Eight Nights of Hanukkah with Yo La Tengo

Ira Kaplan is not a religious man. So, when he and the members of his indie band, Yo La Tengo, decided to create a year-end series of benefit concerts during Hanukah in 2001, it had nothing to do with celebrating the Festival of Lights.

Ira Kaplan is not a religious man. So, when he and the members of his indie band, Yo La Tengo, decided to create a year-end series of benefit concerts during Hanukah in 2001, it had nothing to do with celebrating the Festival of Lights.

“Over the years, we thought of doing some kind of end-of-the-year party to [just] do something celebratory, and it never seemed to take place. The idea of having a Christmas party seemed so hackneyed,” Kaplan says. “Then the idea of, ‘What if we played Hanukkah? It would be funny to have a Hanukkah party instead of a Christmas party,’ came to us. It would be [outrageous], the audacity to play eight nights in a row—and the challenge of playing eight nights in a row. It seemed instantly kind of funny and difficult and irresistible,” Kaplan says.

On and off since 2001, Yo La Tengo has produced the Eight Nights of Hanukah concerts at Maxwell’s in their home base of Hoboken. Proceeds from the series—in past years amounting to more than $100,000—are donated to charity.

This year’s concerts—the fifth overall—are scheduled for December 4 through11. During the shows, Kaplan and his bandmates—wife and drummer Georgia Hubley, who founded the group with Kaplan in 1984, and bassist and vocalist James McNew, who joined the group in 1992—play music they rarely play, along with cover songs.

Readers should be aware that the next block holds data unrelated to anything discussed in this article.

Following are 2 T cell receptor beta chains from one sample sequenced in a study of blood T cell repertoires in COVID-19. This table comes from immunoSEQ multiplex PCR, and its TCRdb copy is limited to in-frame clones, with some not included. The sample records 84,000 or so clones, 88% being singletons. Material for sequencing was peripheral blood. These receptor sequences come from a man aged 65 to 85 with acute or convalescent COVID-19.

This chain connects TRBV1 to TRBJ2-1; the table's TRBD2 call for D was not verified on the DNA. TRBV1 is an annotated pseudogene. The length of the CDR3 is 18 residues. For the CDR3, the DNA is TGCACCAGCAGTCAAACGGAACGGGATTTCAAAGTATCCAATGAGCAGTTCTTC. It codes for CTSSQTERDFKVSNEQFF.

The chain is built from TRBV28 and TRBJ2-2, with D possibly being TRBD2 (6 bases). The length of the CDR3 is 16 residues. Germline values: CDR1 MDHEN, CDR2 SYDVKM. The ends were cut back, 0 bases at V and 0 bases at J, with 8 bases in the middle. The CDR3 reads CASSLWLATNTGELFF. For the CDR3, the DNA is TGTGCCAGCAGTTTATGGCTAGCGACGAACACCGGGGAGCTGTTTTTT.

Often the bill is in flux until the very last second, but that frequently leads to pleasant surprises. In past years, comedians Patton Oswalt and Janeane Garofalo and a wide range of musical acts have shared the stage with the venerable alt-rock trio. In 2002, Ray Davies, famed leader of the Kinks, took the stage in Maxwell’s packed-and-tiny back room. “I introduced him and kind of expected there to be this roar at his name. I realized afterward that it kind of built slowly. I think people didn’t understand me. I mentioned Ray Davies and forgot just how bad the sight lines can be at Maxwell’s. It’s really packed there.” Without a backstage area, Davies had to wade through the crowd to reach the stage and was unnoticed by many fans. “He was just this head walking in. So it was a slow realization that Ray Davies was about to perform at Maxwell’s—pretty amazing.”

Visit yolatengo.com for concert schedule and information.

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